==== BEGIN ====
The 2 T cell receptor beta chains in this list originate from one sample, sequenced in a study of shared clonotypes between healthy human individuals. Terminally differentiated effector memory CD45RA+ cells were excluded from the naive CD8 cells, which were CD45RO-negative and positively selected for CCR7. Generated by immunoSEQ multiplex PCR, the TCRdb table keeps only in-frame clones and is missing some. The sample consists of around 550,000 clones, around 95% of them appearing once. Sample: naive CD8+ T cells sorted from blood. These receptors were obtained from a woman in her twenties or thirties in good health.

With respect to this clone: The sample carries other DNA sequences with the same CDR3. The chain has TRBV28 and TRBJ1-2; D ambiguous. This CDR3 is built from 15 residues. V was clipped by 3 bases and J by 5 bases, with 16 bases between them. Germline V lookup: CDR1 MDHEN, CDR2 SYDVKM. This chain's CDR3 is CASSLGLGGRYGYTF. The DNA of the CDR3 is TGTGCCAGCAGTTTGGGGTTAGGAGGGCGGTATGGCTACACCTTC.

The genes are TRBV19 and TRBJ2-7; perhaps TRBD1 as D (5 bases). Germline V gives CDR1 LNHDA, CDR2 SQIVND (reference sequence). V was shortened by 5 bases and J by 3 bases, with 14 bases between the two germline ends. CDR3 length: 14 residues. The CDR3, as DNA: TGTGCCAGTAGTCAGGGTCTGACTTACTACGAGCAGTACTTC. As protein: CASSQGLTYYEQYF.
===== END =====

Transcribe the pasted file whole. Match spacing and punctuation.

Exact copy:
The 2 T cell receptor beta chains in this list originate from one sample, sequenced in a study of shared clonotypes between healthy human individuals. Terminally differentiated effector memory CD45RA+ cells were excluded from the naive CD8 cells, which were CD45RO-negative and positively selected for CCR7. Generated by immunoSEQ multiplex PCR, the TCRdb table keeps only in-frame clones and is missing some. The sample consists of around 550,000 clones, around 95% of them appearing once. Sample: naive CD8+ T cells sorted from blood. These receptors were obtained from a woman in her twenties or thirties in good health.

With respect to this clone: The sample carries other DNA sequences with the same CDR3. The chain has TRBV28 and TRBJ1-2; D ambiguous. This CDR3 is built from 15 residues. V was clipped by 3 bases and J by 5 bases, with 16 bases between them. Germline V lookup: CDR1 MDHEN, CDR2 SYDVKM. This chain's CDR3 is CASSLGLGGRYGYTF. The DNA of the CDR3 is TGTGCCAGCAGTTTGGGGTTAGGAGGGCGGTATGGCTACACCTTC.

The genes are TRBV19 and TRBJ2-7; perhaps TRBD1 as D (5 bases). Germline V gives CDR1 LNHDA, CDR2 SQIVND (reference sequence). V was shortened by 5 bases and J by 3 bases, with 14 bases between the two germline ends. CDR3 length: 14 residues. The CDR3, as DNA: TGTGCCAGTAGTCAGGGTCTGACTTACTACGAGCAGTACTTC. As protein: CASSQGLTYYEQYF.